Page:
Dates are often synonymous with dessert; their inherent sweetness and rich flavor are indeed decadent. But this nutritious fruit will also deliver some pretty amazing health benefits.
Here are ways dates can protect your health and easy ways to include this super fruit as food, snacks, beverages, and treats.
Dates are high in nutrients
Three dates have about 200 calories, 54 grams of carbohydrate with about 5 grams of fiber, one gram of protein, and no fat. This size portion also supplies smaller quantities of a wide variety of nutrients, including vitamin B, vitamin K, calcium, iron, magnesium, potassium, zinc, and manganese. In other words, dates are not either sugar bombs or empty calories.
Dates contain antioxidants
Dates, in addition to their vitamin and mineral content, are high in protective antioxidants for health. A recent study published in the Journal of Pharmacy & BioAllied Sciences notes that dates are a strong source of natural antioxidants that can be used to treat diseases associated with oxidative stress. When an imbalance arises between the development of cell-damaging free radicals and the ability of the body to fight their adverse effects, oxidative stress occurs. It is a precursor to aging and disruption to cells that can contribute to sickness. Dates also contain substances that are anti-inflammatory and antimicrobial, meaning they can also play a part in the war against infectious diseases.
Other experiments have shown that dates contain multiple antioxidants, including carotenoids, polyphenols, tannins, and sterols (e.g., phenolic acids, isoflavones, lignans, and flavonoids). They possess anti-fungal properties as well.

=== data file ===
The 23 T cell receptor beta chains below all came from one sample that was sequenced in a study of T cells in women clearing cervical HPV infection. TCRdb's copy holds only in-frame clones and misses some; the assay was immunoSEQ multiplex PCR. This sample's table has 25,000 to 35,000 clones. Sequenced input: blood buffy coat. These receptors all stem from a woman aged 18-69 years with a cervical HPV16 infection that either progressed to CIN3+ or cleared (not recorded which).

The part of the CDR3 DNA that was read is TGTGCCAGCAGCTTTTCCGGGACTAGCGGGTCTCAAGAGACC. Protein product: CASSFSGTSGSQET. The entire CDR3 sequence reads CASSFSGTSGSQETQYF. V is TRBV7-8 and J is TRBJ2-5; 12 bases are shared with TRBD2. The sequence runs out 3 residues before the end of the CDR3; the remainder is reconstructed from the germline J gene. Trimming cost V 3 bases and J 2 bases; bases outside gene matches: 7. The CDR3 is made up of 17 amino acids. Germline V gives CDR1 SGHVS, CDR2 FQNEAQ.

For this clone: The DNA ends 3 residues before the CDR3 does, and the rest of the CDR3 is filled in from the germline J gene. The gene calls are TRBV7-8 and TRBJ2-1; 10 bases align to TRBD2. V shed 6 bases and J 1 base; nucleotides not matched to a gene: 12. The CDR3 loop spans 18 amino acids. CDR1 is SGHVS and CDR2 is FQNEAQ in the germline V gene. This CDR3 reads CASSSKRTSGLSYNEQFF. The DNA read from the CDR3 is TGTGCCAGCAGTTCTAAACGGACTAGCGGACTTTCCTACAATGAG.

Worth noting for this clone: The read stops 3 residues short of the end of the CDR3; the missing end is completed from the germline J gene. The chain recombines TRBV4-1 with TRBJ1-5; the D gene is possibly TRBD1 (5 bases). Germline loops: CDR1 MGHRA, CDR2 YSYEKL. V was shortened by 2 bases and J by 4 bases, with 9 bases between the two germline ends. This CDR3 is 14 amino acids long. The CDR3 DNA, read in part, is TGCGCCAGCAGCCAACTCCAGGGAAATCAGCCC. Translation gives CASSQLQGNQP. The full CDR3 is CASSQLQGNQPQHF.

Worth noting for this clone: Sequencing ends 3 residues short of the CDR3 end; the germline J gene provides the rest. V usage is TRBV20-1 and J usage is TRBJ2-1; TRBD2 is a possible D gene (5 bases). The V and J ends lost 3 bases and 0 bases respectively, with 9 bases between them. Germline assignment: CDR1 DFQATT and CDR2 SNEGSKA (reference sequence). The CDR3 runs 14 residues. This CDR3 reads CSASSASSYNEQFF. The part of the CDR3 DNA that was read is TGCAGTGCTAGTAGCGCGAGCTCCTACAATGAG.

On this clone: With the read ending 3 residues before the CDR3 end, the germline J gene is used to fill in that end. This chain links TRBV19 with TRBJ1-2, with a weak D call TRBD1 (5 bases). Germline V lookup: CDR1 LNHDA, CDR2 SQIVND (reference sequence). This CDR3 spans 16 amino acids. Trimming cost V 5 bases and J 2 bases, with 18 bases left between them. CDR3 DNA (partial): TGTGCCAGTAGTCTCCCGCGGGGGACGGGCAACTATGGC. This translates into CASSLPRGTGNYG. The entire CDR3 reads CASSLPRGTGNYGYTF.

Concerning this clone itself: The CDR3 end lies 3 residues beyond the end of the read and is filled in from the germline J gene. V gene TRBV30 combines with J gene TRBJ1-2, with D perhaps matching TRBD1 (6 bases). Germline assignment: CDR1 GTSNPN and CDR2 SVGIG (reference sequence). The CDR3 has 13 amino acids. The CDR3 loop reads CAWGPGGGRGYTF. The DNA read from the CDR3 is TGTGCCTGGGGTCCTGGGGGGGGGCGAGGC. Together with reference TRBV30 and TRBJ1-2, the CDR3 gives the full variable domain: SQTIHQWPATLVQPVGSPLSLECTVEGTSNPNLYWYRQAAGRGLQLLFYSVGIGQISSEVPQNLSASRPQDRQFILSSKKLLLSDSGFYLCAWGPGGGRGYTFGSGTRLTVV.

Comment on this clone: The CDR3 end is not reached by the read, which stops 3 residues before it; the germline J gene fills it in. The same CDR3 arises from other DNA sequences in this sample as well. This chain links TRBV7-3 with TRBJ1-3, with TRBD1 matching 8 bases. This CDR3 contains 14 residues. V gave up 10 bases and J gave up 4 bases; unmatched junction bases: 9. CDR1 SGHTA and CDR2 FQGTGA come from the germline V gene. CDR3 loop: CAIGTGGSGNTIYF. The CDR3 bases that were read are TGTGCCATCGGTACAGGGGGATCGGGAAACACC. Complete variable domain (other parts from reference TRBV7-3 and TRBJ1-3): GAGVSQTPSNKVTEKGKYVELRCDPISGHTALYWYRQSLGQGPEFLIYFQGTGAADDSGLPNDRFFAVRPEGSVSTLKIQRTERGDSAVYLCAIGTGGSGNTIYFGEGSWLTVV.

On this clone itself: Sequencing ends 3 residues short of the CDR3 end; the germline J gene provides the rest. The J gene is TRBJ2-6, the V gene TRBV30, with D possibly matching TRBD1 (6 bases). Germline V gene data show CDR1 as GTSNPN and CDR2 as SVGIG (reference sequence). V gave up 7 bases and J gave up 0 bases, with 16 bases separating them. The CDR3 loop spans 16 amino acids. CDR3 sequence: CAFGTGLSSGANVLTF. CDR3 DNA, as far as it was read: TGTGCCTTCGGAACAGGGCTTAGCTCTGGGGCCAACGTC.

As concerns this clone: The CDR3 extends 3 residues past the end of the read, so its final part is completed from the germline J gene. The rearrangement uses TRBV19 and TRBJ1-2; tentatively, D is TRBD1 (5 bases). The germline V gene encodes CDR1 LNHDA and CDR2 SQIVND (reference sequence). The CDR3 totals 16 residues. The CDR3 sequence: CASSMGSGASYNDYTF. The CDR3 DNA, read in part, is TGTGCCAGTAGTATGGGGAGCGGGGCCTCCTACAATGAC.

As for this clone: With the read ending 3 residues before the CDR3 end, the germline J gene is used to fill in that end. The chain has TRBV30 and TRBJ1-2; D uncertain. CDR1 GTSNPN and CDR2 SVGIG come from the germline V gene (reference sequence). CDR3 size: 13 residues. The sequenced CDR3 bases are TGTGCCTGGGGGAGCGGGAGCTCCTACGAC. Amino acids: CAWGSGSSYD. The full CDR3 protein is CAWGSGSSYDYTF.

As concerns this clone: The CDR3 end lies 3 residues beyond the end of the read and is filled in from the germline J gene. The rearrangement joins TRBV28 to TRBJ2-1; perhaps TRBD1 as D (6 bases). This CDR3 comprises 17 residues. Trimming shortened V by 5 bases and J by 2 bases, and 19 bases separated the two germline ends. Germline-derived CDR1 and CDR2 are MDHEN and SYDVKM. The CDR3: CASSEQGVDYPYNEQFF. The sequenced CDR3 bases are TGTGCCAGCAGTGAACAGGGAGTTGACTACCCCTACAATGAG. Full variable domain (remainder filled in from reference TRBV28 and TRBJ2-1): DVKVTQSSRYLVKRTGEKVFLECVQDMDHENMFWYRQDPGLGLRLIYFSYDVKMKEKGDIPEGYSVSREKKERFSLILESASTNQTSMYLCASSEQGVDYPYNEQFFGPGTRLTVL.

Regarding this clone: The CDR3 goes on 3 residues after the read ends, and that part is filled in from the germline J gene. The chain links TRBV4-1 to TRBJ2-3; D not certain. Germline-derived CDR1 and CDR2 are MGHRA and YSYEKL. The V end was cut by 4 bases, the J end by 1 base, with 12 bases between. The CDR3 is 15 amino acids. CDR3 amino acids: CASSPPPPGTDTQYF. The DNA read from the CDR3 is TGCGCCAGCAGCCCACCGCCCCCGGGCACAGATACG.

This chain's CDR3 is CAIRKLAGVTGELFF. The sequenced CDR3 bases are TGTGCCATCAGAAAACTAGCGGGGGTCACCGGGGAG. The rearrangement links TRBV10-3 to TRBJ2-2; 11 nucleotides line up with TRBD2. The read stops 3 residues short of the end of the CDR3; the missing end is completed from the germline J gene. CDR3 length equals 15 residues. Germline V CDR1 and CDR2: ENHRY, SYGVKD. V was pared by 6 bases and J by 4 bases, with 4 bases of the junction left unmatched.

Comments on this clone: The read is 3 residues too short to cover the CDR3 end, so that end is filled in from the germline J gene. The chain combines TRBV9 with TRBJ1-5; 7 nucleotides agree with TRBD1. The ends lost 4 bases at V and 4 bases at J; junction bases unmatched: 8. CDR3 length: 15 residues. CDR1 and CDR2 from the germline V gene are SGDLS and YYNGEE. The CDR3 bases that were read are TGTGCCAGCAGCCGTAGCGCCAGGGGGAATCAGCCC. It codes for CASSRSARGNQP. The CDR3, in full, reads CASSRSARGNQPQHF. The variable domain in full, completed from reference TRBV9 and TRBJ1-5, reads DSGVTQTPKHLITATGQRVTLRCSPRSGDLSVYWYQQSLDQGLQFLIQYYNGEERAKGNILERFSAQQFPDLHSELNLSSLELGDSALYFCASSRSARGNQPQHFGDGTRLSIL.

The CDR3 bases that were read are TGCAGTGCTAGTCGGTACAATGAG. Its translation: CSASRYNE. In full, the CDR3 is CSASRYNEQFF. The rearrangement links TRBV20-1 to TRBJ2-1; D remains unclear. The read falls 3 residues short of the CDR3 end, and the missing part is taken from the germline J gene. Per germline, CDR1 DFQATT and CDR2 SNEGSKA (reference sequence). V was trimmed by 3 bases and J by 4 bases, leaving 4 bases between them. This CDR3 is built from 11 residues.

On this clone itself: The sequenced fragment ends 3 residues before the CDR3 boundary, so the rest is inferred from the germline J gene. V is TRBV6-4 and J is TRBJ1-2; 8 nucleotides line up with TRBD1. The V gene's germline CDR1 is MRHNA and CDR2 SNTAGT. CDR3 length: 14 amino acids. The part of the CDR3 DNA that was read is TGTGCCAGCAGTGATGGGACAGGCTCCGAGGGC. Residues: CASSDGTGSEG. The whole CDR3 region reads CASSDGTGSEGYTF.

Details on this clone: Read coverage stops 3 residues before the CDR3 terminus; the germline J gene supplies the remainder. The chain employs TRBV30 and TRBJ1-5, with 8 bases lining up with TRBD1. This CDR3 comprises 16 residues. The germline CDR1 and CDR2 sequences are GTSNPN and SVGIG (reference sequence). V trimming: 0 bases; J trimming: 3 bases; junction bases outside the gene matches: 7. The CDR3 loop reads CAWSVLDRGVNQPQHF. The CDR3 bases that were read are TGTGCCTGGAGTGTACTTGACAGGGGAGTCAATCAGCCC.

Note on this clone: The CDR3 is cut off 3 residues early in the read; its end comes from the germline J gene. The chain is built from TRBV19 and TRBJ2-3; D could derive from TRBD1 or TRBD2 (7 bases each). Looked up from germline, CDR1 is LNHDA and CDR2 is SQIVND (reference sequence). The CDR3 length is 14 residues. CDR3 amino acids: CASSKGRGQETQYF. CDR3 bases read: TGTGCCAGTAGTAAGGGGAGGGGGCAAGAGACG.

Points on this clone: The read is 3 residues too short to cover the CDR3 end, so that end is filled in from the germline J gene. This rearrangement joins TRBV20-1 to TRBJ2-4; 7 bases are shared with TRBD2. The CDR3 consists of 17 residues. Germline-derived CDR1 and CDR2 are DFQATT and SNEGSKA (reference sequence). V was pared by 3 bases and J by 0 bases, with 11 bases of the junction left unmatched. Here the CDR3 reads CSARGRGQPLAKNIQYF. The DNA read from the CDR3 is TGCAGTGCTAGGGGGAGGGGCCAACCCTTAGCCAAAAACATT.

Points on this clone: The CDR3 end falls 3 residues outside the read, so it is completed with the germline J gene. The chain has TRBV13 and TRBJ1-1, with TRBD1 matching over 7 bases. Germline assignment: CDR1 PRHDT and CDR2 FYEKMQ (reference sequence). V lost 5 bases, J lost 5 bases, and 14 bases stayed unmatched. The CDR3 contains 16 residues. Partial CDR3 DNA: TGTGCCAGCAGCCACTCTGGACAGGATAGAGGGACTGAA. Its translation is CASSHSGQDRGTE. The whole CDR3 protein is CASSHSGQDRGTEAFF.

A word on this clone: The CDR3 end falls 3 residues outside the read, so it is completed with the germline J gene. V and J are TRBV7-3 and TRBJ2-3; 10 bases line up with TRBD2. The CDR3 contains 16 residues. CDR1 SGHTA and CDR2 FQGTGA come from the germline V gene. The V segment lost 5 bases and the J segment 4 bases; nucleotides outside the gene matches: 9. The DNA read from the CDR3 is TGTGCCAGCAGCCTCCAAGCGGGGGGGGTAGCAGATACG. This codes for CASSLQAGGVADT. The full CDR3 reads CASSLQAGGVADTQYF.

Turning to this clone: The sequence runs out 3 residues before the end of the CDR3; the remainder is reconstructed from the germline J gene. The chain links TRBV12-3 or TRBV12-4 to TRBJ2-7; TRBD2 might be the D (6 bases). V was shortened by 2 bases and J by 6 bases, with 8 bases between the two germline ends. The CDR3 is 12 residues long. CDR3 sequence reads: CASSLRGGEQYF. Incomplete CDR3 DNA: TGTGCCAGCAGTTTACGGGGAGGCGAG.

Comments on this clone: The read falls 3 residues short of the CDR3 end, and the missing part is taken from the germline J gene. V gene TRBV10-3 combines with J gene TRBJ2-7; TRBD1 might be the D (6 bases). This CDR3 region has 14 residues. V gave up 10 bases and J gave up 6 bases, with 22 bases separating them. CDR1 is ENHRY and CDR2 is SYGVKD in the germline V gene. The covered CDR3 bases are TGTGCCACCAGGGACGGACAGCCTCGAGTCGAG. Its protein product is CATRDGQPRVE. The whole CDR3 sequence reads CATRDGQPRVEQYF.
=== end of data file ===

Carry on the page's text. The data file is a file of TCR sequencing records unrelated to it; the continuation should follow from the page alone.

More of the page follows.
Dates are naturally sweet and have no added sugar
Many people think of dates as dried fruit, but as no water is lost, they're still fresh fruit. And their sugar content exists naturally since dates are whole, unprocessed berries. In other words, if an energy bar is just sweetened with dates, 0 grams of added sugar can be mentioned on the bottle. That's significant because added sugar, due to its correlation with an increased risk of heart disease and obesity, is the form we should restrict.
The American Heart Association (AHA) advises that no more than six teaspoons of added sugar a day be eaten by women, which amounts to 25 grams or 100 calories. Nine teaspoons of added sugar, which is 36 grams or 150 calories, is the recommended limit for men. You have not used up any of your normal added sugar budgets, whether you use dates to sweeten a meal or recipe, unlike sweeteners such as cane sugar.
If you think you can't live without desserts but want to control your sugar consumption, dates make a great alternative.